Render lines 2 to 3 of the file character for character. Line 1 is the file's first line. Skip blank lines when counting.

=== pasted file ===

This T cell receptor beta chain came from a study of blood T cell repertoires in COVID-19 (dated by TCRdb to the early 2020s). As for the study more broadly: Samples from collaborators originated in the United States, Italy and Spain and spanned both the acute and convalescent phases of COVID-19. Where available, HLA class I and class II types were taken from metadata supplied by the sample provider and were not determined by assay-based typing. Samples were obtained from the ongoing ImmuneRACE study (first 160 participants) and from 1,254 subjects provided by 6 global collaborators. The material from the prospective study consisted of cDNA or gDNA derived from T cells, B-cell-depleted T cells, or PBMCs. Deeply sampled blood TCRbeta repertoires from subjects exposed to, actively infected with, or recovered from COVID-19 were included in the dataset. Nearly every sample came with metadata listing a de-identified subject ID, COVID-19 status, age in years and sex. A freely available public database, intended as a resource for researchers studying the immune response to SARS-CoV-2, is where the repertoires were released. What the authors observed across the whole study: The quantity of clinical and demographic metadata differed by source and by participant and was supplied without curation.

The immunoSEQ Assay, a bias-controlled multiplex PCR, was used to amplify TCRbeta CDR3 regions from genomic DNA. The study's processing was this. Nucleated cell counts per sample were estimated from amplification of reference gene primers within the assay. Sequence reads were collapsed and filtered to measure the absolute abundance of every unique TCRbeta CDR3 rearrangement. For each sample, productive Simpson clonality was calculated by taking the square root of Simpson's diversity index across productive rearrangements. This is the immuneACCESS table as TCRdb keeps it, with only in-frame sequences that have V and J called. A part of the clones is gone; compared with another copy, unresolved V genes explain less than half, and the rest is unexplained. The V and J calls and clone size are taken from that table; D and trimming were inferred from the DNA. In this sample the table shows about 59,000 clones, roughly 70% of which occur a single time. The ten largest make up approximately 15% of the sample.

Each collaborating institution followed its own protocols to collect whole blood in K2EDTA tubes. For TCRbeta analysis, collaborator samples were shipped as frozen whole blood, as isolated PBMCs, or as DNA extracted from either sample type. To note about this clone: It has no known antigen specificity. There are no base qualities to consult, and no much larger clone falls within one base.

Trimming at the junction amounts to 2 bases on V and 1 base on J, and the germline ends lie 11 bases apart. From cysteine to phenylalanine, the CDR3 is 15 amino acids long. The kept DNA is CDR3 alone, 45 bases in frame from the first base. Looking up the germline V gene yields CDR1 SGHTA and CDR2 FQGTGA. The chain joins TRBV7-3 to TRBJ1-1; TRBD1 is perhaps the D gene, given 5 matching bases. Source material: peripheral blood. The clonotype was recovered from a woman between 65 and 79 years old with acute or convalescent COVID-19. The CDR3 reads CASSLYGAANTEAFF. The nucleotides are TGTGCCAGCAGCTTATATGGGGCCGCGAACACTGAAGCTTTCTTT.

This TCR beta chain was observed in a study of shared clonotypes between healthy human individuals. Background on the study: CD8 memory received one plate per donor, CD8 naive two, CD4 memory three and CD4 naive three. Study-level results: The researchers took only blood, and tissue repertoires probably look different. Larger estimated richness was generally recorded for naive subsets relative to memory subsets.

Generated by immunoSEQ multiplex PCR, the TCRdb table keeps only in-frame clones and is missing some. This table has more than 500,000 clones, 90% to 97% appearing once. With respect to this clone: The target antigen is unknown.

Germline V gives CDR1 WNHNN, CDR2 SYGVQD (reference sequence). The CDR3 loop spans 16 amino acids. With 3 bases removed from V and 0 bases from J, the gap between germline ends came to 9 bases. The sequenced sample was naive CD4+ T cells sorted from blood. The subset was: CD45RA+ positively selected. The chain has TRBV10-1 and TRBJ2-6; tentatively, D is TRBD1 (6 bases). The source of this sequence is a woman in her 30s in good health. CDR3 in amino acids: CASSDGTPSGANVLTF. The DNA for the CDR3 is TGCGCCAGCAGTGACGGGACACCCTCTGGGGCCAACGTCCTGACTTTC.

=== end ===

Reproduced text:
The immunoSEQ Assay, a bias-controlled multiplex PCR, was used to amplify TCRbeta CDR3 regions from genomic DNA. The study's processing was this. Nucleated cell counts per sample were estimated from amplification of reference gene primers within the assay. Sequence reads were collapsed and filtered to measure the absolute abundance of every unique TCRbeta CDR3 rearrangement. For each sample, productive Simpson clonality was calculated by taking the square root of Simpson's diversity index across productive rearrangements. This is the immuneACCESS table as TCRdb keeps it, with only in-frame sequences that have V and J called. A part of the clones is gone; compared with another copy, unresolved V genes explain less than half, and the rest is unexplained. The V and J calls and clone size are taken from that table; D and trimming were inferred from the DNA. In this sample the table shows about 59,000 clones, roughly 70% of which occur a single time. The ten largest make up approximately 15% of the sample.

Each collaborating institution followed its own protocols to collect whole blood in K2EDTA tubes. For TCRbeta analysis, collaborator samples were shipped as frozen whole blood, as isolated PBMCs, or as DNA extracted from either sample type. To note about this clone: It has no known antigen specificity. There are no base qualities to consult, and no much larger clone falls within one base.